Publication details

ERGO: Breaking Down the Wall between Human Health and Environmental Testing of Endocrine Disrupters

Authors

HOLBECH Henrik MATTHIESSEN Peter HANSEN Martin SCHUURMANN Gerrit KNAPEN Dries REUVER Marieke FLAMANT Frederic SACHS Laurent KLOAS Werner HILSCHEROVÁ Klára LEONARD Marc ARNING Juergen STRAUSS Volker IGUCHI Taisen BAUMANN Lisa

Year of publication 2020
Type Article in Periodical
Magazine / Source International Journal of Molecular Sciences
MU Faculty or unit

Faculty of Science

Citation
Web https://www.researchgate.net/publication/340862356_ERGO_Breaking_Down_the_Wall_between_Human_Health_and_Environmental_Testing_of_Endocrine_Disrupters
Doi http://dx.doi.org/10.3390/ijms21082954
Keywords endocrine disruption; thyroid hormone disruption; AOP; adverse outcome pathway; OECD; test guideline; integrated approach to testing and assessment; IATA; cross-species extrapolation; biomarkers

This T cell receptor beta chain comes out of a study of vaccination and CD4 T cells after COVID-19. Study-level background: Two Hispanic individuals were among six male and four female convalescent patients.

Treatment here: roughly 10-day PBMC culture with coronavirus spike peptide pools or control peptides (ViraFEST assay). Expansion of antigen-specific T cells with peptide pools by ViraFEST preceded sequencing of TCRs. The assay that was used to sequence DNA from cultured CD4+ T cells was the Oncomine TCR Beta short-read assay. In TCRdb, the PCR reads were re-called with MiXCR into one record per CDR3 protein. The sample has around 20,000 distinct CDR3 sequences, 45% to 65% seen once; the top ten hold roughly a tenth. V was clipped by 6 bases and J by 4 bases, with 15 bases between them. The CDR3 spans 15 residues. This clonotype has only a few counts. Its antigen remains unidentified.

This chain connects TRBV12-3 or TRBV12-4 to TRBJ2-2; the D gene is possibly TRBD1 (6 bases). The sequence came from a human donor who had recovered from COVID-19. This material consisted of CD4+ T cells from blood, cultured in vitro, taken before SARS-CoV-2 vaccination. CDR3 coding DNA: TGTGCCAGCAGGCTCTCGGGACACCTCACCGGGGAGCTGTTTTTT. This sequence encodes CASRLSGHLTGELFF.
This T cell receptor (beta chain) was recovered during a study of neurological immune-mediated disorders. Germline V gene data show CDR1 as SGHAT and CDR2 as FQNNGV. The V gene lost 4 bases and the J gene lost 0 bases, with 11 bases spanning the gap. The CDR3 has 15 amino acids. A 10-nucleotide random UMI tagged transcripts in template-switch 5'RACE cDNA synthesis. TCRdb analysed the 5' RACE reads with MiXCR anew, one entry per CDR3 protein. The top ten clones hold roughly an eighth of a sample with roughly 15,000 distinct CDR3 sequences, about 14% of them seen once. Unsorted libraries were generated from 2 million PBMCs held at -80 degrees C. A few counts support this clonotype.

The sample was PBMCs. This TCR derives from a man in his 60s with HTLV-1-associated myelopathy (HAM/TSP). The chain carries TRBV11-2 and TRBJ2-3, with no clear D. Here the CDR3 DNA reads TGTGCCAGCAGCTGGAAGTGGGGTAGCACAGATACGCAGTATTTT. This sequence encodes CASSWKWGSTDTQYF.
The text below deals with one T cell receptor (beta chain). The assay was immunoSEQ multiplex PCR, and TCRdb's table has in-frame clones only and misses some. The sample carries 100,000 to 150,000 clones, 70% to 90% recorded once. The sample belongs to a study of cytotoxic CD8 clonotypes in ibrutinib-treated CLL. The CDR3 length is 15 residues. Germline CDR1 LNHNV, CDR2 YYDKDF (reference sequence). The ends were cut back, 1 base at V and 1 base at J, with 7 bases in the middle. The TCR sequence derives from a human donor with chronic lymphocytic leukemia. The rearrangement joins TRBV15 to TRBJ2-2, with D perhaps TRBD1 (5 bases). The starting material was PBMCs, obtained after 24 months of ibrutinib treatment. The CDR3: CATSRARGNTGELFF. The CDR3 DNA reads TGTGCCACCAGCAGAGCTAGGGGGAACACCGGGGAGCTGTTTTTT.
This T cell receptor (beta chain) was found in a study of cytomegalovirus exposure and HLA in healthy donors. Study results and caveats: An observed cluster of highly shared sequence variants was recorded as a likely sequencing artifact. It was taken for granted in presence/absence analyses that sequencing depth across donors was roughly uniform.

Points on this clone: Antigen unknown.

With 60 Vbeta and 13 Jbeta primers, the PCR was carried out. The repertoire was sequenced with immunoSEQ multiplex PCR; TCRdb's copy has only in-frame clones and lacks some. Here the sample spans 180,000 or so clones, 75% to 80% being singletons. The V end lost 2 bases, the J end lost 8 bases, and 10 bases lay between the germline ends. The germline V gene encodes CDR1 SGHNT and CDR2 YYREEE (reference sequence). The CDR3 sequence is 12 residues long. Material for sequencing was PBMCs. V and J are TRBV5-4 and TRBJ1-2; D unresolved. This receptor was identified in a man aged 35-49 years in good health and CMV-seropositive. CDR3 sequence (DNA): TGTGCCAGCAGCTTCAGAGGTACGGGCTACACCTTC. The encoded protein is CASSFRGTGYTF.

Description ERGO (EndocRine Guideline Optimization) is the acronym of a European Union-funded research and innovation action, that aims to break down the wall between mammalian and non-mammalian vertebrate regulatory testing of endocrine disruptors (EDs), by identifying, developing and aligning thyroid-related biomarkers and endpoints (B/E) for the linkage of effects between vertebrate classes. To achieve this, an adverse outcome pathway (AOP) network covering various modes of thyroid hormone disruption (THD) in multiple vertebrate classes will be developed. The AOP development will be based on existing and new data from in vitro and in vivo experiments with fish, amphibians and mammals, using a battery of different THDs. This will provide the scientifically plausible and evidence-based foundation for the selection of B/E and assays in lower vertebrates, predictive of human health outcomes. These assays will be prioritized for validation at OECD (Organization for Economic Cooperation and Development) level. ERGO will re-think ED testing strategies from in silico methods to in vivo testing and develop, optimize and validate existing in vivo and early life-stage OECD guidelines, as well as new in vitro protocols for THD. This strategy will reduce requirements for animal testing by preventing duplication of testing in mammals and non-mammalian vertebrates and increase the screening capacity to enable more chemicals to be tested for ED properties.
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